The photocatalytic performance of the as-prepared samples was characterized by decomposing RhB under ultraviolet light irradiation at room temperature. The photocatalytic experiments were carried out by adding 100 mg photocatalysts into 300 mL of 10 mg L-1 RhB solution in the vessel. A 300 W Hg arc lamp (XPA-1, Nanjing XuJiang Electromechanical Plant) was used as the light source. Prior to the irradiation, the suspensions were magnetically stirred in the dark for 30 min to establish the adsorption/desorption equilibrium. After different irradiation time, the concentration of the RhB solution was measured on a UV-Vis spectrophotometer (Hitachi UV-3100).

3. Results and Discussion

The X-ray diffraction (XRD) patterns of MnxCe1-xO2 photocatalysts are shown in Figure 1 along with pure CeO2. The diffraction peaks of pure CeO2 can be indexed to the fluorite cubic phase of CeO2 (JCPDF card: 65-2975) with lattice constant a =0.5411 nm. The diffraction pattern of MnxCe1-xO2 photocatalysts was similar to that of pure CeO2. The XRD pattern does not show any impurity/additional peaks for any Mn doping concentration. This clearly confirms that the Mn ions occupy positions within the fluorite-lattice. Furthermore, the extended X-ray diffraction pattern of MnxCe1-xO2 photocatalysts reveals a slight shift in the peak positions towards larger angles with increasing Mn-concentration, which may be due to the lattice reduction of CeO2 upon Mn ions doping. Because the ionic radius of Mnn+ (Mn4+=0.53 Å, Mn3+=0.645 Å, Mn2+=0.83 Å) is smaller than that of Ce4+ (1.01 Å), when Mnn+ embedded in CeO2 lattice and takes the place of Ce4+, the contraction and distortion of the ceria lattice occur, leading to the decrease of the cell parameter28. In present study, the existence of the Mnn+ oxidation state in MnxCe1-xO2 photocatalysts will be discussed in the later section.

Figure 1 XRD patterns of Mn-doped CeO2 from different mole concentrations of Mn source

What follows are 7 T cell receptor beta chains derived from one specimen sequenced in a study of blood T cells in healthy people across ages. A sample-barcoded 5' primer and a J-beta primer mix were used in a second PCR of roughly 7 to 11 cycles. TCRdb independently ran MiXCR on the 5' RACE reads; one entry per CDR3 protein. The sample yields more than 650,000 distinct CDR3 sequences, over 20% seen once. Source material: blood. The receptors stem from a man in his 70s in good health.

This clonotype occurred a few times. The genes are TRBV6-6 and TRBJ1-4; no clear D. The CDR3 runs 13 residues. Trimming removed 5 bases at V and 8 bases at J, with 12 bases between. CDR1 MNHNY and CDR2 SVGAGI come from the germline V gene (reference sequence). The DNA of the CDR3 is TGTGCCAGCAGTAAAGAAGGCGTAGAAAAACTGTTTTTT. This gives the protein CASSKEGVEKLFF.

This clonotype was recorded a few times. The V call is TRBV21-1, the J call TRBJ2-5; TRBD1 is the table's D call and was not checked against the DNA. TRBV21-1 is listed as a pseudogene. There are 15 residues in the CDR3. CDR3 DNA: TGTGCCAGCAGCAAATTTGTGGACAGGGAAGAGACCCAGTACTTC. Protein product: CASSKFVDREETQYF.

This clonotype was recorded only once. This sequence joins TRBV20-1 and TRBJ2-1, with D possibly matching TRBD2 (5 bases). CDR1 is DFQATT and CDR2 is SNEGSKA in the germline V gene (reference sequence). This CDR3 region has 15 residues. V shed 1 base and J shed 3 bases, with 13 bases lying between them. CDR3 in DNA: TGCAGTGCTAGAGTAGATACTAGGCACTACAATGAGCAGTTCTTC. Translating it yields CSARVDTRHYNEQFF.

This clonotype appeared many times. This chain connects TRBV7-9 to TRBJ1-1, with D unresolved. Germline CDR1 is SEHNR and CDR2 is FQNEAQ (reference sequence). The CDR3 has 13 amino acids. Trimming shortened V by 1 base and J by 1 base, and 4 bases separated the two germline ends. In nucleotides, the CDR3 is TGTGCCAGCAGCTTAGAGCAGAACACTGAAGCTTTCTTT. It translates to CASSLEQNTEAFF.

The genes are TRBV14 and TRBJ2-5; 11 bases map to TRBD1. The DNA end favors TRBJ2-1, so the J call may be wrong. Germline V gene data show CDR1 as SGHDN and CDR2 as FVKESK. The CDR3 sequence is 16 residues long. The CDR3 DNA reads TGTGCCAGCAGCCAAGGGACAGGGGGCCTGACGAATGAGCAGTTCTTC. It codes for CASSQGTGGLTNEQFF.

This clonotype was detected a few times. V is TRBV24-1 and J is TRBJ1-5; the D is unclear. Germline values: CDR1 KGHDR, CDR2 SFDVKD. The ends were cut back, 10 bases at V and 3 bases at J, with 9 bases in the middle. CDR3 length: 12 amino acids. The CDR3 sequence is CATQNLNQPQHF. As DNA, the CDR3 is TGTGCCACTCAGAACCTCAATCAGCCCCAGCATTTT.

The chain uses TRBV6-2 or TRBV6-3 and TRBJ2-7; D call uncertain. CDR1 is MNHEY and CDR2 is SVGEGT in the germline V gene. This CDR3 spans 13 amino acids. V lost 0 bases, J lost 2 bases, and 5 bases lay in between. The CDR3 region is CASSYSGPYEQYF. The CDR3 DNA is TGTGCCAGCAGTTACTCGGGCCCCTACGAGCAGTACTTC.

Figure 2 shows the morphology and size of the source material CeO2 (a) and the flower-like 1% Mn-doped CeO2 sample (b) obtained by typical field-emission scanning electron microscope (FESEM). The anomalous particles morphology of the source material CeO2 can be seen with the diameter ranging from 2-8 µm (Figure 2 a). From the high-magnification SEM images shown in Figure 2 b, it can be seen that the flower-like micro-/nano-architectures are built from dozens of flake-like nanopetals with the average diameter of 1-4 µm.

Figure 2 FESEM images of (a) pure CeO2 raw materials; (b) 1% Mn/CeO2 sample 

The effect of Mn substitution on cubic fluorite structure of CeO2 lattice is further confirmed using UV-visible optical spectroscopy measured in the range of 200-800 nm. Figure 3a shows the room-temperature optical absorption spectra of undoped and flower-like Mn-doped CeO2 photocatalyst. The absorbance spectra for 1 % Mn-doped CeO2 sample was found to increase when compared to the undoped CeO2 sample. However, the absorbance intensity for the 3 and 5% Mn-doped CeO2 sample were found to decrease when compared to the undoped CeO2 sample. This may be due to the electron-electron, electron-donor atom and electron-hole interactions which increase drastically as doping is increased beyond a critical limit29,30. These interactions dominate the electron-photon interactions. A plot of variation of (αhν)2versus , which is obtained according to the Kubelka-Munk function transformation, is shown in Figure 3 b. The evaluated band gap values for the pure and the 1% Mn-doped CeO2 sample were observed to be 3.05 eV and 2.88 eV, respectively. It could be seen that the band gap value slightly decreased when the dopant concentration of Mn was increased.